The recent release of a survey that included the experiences of 1,217 women in the fast food industry revealed that four in 10 women in this industry had been subjected to workplace harassment. The majority of the respondents were victims of frequent sexual harassment, and in some cases, there were male victims of sexual discrimination. It is not uncommon for such harassment to go unreported because of the fear of retaliation or termination. However, 15 complaints have been filed with the Equal Employment Opportunity Commission by employees of McDonald's in eight different states, including in Florida.
The details of some of the alleged incidents are shocking. One drive-thru cashier says her manager unsnapped her bra and upon confrontation, he allegedly said he did it because he could. Others claim their supervisors show them pornographic images, and one shift supervisor allegedly showed an employee a photo of his genitals. Another worker alleges her boss sent her a text message offering her $1,000 for oral sex.
Many of these women are low-paid workers, and because they struggle to provide food and shelter for their children and keep them warm in winter, they cannot afford to lose their jobs. Sadly, that often leaves them with no option but to tolerate the abuse. All the claims except one were lodged against franchise holders and not corporate McDonald's stores. However, a 2015 decision of the National Labor Relations Board established that franchisors could be considered as joint employers with franchisees.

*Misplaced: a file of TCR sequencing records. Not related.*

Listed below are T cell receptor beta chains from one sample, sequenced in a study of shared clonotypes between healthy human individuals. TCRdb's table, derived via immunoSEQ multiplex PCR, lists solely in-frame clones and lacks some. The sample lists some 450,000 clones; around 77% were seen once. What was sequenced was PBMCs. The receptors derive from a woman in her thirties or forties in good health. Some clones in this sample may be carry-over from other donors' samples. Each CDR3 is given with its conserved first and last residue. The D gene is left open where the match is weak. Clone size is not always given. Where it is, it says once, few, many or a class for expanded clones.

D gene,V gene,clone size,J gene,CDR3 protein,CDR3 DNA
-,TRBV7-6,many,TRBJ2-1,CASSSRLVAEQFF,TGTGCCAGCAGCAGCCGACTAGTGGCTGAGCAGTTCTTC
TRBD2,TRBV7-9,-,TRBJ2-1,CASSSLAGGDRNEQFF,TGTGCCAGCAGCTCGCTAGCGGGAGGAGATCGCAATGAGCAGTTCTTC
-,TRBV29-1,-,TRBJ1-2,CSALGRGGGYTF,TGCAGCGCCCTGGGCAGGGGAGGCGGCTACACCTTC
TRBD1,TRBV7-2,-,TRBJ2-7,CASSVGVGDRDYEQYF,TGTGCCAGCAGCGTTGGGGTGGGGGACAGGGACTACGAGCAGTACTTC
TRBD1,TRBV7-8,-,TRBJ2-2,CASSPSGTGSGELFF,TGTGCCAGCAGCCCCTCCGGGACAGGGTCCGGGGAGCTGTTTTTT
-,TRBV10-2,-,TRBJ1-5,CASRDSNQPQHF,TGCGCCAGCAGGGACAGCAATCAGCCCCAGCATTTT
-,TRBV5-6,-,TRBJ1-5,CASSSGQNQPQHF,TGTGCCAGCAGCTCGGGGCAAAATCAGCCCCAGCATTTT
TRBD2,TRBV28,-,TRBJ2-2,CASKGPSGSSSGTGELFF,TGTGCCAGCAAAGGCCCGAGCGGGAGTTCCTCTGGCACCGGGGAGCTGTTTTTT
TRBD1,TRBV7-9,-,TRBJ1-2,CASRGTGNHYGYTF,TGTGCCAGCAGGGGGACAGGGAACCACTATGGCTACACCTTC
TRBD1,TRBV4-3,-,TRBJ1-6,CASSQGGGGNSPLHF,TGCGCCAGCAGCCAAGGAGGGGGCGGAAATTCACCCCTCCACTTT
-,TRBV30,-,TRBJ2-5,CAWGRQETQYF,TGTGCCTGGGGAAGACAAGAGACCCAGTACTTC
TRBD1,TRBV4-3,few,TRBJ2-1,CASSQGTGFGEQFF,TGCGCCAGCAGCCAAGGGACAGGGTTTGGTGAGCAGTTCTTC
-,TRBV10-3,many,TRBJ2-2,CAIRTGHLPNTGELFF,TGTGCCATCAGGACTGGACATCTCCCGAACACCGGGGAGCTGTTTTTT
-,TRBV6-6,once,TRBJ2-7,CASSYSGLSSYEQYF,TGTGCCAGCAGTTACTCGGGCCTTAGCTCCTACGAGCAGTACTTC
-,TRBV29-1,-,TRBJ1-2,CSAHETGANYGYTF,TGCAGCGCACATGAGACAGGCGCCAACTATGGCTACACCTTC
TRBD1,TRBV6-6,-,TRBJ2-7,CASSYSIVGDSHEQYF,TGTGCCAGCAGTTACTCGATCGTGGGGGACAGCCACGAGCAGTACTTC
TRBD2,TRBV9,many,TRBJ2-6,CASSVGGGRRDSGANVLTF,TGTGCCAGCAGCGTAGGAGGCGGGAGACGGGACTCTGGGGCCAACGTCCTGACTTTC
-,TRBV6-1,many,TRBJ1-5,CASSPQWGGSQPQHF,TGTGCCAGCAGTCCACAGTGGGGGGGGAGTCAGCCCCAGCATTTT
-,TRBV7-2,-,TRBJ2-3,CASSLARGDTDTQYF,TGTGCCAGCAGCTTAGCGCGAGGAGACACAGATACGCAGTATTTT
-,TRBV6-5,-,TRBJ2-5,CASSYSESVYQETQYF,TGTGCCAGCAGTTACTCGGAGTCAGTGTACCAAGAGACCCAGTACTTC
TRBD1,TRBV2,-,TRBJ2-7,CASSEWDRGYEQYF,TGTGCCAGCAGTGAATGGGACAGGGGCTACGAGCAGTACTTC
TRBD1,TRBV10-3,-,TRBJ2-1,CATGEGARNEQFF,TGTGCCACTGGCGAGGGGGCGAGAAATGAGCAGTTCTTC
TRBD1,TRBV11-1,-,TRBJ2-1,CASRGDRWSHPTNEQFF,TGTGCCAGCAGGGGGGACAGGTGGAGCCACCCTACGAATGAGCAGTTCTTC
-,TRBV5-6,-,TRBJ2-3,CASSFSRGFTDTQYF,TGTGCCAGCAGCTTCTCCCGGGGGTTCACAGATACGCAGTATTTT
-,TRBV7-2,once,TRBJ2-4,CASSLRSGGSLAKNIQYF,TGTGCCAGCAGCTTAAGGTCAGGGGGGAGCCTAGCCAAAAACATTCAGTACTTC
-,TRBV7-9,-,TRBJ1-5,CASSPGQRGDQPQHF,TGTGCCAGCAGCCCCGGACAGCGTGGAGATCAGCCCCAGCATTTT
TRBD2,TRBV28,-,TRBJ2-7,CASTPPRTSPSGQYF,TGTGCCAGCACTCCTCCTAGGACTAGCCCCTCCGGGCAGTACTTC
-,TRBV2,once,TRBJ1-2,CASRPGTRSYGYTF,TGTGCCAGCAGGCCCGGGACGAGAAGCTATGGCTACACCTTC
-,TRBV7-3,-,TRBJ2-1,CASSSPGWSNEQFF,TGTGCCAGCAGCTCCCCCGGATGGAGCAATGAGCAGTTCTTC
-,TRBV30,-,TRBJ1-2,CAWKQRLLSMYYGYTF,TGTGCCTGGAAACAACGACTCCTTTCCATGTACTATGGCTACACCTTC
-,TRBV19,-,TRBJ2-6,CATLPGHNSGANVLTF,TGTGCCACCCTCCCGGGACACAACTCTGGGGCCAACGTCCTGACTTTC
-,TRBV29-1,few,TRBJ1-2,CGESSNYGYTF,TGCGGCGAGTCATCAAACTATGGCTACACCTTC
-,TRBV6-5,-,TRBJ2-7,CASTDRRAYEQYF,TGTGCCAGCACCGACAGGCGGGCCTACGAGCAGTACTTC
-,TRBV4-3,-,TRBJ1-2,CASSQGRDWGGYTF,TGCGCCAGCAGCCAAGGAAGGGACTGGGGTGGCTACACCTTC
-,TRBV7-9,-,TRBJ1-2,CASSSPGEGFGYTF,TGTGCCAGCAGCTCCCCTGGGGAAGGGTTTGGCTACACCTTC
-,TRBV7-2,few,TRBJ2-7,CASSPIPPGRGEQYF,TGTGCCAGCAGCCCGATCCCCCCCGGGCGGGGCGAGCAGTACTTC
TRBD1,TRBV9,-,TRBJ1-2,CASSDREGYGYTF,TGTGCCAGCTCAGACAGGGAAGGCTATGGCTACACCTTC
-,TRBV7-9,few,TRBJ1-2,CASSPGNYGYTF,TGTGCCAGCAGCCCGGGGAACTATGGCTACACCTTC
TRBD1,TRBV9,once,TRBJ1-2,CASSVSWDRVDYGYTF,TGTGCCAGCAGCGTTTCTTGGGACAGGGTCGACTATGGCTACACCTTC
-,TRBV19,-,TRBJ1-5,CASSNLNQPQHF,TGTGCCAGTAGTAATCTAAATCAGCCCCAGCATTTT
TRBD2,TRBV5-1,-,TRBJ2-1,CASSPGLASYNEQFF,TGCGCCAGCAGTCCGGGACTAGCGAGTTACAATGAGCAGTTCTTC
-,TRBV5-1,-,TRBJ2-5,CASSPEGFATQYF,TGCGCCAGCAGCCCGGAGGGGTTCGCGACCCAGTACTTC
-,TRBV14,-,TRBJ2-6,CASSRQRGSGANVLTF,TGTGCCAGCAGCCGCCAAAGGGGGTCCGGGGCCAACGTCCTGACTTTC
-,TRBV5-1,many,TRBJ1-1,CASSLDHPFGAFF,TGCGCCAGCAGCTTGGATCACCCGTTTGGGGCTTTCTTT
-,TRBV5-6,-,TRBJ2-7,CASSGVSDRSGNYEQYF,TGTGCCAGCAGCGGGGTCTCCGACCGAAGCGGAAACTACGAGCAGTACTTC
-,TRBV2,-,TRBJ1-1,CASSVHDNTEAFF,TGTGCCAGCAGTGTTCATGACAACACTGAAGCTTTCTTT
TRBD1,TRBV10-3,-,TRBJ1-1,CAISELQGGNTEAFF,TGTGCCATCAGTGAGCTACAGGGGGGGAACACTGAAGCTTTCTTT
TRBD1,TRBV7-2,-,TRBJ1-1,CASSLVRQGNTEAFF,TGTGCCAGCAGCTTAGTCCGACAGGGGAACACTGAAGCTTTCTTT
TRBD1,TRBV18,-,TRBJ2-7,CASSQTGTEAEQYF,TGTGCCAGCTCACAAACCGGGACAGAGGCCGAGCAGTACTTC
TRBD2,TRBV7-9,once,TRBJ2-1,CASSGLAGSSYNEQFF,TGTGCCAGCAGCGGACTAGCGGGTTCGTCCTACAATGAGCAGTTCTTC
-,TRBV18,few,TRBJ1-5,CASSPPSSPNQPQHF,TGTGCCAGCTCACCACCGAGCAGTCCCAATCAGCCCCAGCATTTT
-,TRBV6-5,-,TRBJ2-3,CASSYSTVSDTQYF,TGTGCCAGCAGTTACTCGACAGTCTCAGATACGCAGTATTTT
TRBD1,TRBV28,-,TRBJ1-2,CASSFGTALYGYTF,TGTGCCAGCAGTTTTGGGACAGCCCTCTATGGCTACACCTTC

Florida workers in the fast food industry -- or any other workplace -- who are exposed to sexual harassment such as lewd remarks, groping and propositioning need not endure such conditions. Taking on a company such as McDonald's that is reported to have more than one million employees need not be feared. An experienced employment law attorney can navigate such a claim on behalf of the client in a Florida civil court.
Source: The Huffington Post, "McDonald's Workers Detail Horrifying Sexual Harassment", Emily Peck, Oct. 5, 2016